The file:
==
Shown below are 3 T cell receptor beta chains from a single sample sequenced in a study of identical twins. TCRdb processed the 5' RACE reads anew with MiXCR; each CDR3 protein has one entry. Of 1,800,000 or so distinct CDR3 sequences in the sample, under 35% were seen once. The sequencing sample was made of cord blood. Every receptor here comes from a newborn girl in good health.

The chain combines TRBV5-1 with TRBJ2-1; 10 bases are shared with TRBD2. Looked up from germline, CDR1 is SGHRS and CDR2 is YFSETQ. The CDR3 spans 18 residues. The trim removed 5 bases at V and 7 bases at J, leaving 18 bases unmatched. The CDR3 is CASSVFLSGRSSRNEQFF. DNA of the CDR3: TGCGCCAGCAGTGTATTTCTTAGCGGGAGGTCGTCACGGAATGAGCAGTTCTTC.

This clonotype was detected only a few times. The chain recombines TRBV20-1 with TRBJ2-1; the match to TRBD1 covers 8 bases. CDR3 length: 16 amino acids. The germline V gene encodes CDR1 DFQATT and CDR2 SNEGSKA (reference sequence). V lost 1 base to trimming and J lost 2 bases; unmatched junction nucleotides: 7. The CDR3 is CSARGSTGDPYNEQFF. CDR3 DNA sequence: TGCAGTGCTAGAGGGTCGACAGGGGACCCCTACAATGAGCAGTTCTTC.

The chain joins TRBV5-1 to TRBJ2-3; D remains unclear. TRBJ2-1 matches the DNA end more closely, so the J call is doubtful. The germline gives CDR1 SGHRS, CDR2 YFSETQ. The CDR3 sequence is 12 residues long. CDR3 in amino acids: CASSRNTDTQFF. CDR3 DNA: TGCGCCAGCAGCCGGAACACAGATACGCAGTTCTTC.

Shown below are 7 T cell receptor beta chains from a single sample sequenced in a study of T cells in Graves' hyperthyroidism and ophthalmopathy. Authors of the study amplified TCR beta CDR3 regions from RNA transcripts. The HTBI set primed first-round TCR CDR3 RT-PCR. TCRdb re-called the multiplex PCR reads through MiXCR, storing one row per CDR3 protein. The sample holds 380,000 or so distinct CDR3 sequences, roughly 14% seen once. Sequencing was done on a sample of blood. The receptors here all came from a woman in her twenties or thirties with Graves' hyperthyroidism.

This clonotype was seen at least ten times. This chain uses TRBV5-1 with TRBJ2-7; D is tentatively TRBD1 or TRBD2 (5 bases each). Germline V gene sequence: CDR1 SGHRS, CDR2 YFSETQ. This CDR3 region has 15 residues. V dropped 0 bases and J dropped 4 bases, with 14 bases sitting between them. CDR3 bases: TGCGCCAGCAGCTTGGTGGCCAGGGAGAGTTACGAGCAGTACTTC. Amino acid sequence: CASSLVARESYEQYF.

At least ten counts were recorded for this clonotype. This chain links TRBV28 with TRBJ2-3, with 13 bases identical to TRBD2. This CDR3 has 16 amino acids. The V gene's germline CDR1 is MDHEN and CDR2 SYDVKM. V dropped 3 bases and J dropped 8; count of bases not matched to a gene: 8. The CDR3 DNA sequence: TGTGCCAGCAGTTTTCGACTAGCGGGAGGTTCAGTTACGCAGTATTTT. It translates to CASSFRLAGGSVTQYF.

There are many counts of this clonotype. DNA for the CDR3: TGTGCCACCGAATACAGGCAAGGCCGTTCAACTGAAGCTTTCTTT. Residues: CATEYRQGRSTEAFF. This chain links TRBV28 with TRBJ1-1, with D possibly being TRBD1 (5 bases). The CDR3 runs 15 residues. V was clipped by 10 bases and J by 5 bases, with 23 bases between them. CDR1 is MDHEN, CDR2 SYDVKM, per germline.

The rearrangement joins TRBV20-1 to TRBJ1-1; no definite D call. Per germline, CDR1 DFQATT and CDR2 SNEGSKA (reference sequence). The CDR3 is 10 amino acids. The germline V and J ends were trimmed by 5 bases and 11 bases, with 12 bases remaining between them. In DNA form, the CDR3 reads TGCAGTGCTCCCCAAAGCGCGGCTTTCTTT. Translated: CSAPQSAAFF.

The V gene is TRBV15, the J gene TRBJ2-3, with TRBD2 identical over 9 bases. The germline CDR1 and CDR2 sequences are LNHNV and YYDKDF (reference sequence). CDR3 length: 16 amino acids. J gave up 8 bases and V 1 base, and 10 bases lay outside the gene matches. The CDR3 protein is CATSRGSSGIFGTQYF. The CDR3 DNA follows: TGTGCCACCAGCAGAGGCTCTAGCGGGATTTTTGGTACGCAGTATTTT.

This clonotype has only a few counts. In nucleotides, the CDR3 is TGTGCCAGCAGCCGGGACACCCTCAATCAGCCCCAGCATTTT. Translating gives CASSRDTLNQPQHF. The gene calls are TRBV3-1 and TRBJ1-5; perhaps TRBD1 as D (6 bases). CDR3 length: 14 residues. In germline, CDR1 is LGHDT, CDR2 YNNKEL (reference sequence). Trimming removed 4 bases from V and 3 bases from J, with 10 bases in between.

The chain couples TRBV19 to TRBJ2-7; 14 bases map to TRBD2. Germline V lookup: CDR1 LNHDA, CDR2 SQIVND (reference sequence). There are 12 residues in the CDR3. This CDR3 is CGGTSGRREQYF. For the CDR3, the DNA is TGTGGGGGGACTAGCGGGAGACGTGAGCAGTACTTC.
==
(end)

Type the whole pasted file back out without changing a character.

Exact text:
Shown below are 3 T cell receptor beta chains from a single sample sequenced in a study of identical twins. TCRdb processed the 5' RACE reads anew with MiXCR; each CDR3 protein has one entry. Of 1,800,000 or so distinct CDR3 sequences in the sample, under 35% were seen once. The sequencing sample was made of cord blood. Every receptor here comes from a newborn girl in good health.

The chain combines TRBV5-1 with TRBJ2-1; 10 bases are shared with TRBD2. Looked up from germline, CDR1 is SGHRS and CDR2 is YFSETQ. The CDR3 spans 18 residues. The trim removed 5 bases at V and 7 bases at J, leaving 18 bases unmatched. The CDR3 is CASSVFLSGRSSRNEQFF. DNA of the CDR3: TGCGCCAGCAGTGTATTTCTTAGCGGGAGGTCGTCACGGAATGAGCAGTTCTTC.

This clonotype was detected only a few times. The chain recombines TRBV20-1 with TRBJ2-1; the match to TRBD1 covers 8 bases. CDR3 length: 16 amino acids. The germline V gene encodes CDR1 DFQATT and CDR2 SNEGSKA (reference sequence). V lost 1 base to trimming and J lost 2 bases; unmatched junction nucleotides: 7. The CDR3 is CSARGSTGDPYNEQFF. CDR3 DNA sequence: TGCAGTGCTAGAGGGTCGACAGGGGACCCCTACAATGAGCAGTTCTTC.

The chain joins TRBV5-1 to TRBJ2-3; D remains unclear. TRBJ2-1 matches the DNA end more closely, so the J call is doubtful. The germline gives CDR1 SGHRS, CDR2 YFSETQ. The CDR3 sequence is 12 residues long. CDR3 in amino acids: CASSRNTDTQFF. CDR3 DNA: TGCGCCAGCAGCCGGAACACAGATACGCAGTTCTTC.

Shown below are 7 T cell receptor beta chains from a single sample sequenced in a study of T cells in Graves' hyperthyroidism and ophthalmopathy. Authors of the study amplified TCR beta CDR3 regions from RNA transcripts. The HTBI set primed first-round TCR CDR3 RT-PCR. TCRdb re-called the multiplex PCR reads through MiXCR, storing one row per CDR3 protein. The sample holds 380,000 or so distinct CDR3 sequences, roughly 14% seen once. Sequencing was done on a sample of blood. The receptors here all came from a woman in her twenties or thirties with Graves' hyperthyroidism.

This clonotype was seen at least ten times. This chain uses TRBV5-1 with TRBJ2-7; D is tentatively TRBD1 or TRBD2 (5 bases each). Germline V gene sequence: CDR1 SGHRS, CDR2 YFSETQ. This CDR3 region has 15 residues. V dropped 0 bases and J dropped 4 bases, with 14 bases sitting between them. CDR3 bases: TGCGCCAGCAGCTTGGTGGCCAGGGAGAGTTACGAGCAGTACTTC. Amino acid sequence: CASSLVARESYEQYF.

At least ten counts were recorded for this clonotype. This chain links TRBV28 with TRBJ2-3, with 13 bases identical to TRBD2. This CDR3 has 16 amino acids. The V gene's germline CDR1 is MDHEN and CDR2 SYDVKM. V dropped 3 bases and J dropped 8; count of bases not matched to a gene: 8. The CDR3 DNA sequence: TGTGCCAGCAGTTTTCGACTAGCGGGAGGTTCAGTTACGCAGTATTTT. It translates to CASSFRLAGGSVTQYF.

There are many counts of this clonotype. DNA for the CDR3: TGTGCCACCGAATACAGGCAAGGCCGTTCAACTGAAGCTTTCTTT. Residues: CATEYRQGRSTEAFF. This chain links TRBV28 with TRBJ1-1, with D possibly being TRBD1 (5 bases). The CDR3 runs 15 residues. V was clipped by 10 bases and J by 5 bases, with 23 bases between them. CDR1 is MDHEN, CDR2 SYDVKM, per germline.

The rearrangement joins TRBV20-1 to TRBJ1-1; no definite D call. Per germline, CDR1 DFQATT and CDR2 SNEGSKA (reference sequence). The CDR3 is 10 amino acids. The germline V and J ends were trimmed by 5 bases and 11 bases, with 12 bases remaining between them. In DNA form, the CDR3 reads TGCAGTGCTCCCCAAAGCGCGGCTTTCTTT. Translated: CSAPQSAAFF.

The V gene is TRBV15, the J gene TRBJ2-3, with TRBD2 identical over 9 bases. The germline CDR1 and CDR2 sequences are LNHNV and YYDKDF (reference sequence). CDR3 length: 16 amino acids. J gave up 8 bases and V 1 base, and 10 bases lay outside the gene matches. The CDR3 protein is CATSRGSSGIFGTQYF. The CDR3 DNA follows: TGTGCCACCAGCAGAGGCTCTAGCGGGATTTTTGGTACGCAGTATTTT.

This clonotype has only a few counts. In nucleotides, the CDR3 is TGTGCCAGCAGCCGGGACACCCTCAATCAGCCCCAGCATTTT. Translating gives CASSRDTLNQPQHF. The gene calls are TRBV3-1 and TRBJ1-5; perhaps TRBD1 as D (6 bases). CDR3 length: 14 residues. In germline, CDR1 is LGHDT, CDR2 YNNKEL (reference sequence). Trimming removed 4 bases from V and 3 bases from J, with 10 bases in between.

The chain couples TRBV19 to TRBJ2-7; 14 bases map to TRBD2. Germline V lookup: CDR1 LNHDA, CDR2 SQIVND (reference sequence). There are 12 residues in the CDR3. This CDR3 is CGGTSGRREQYF. For the CDR3, the DNA is TGTGGGGGGACTAGCGGGAGACGTGAGCAGTACTTC.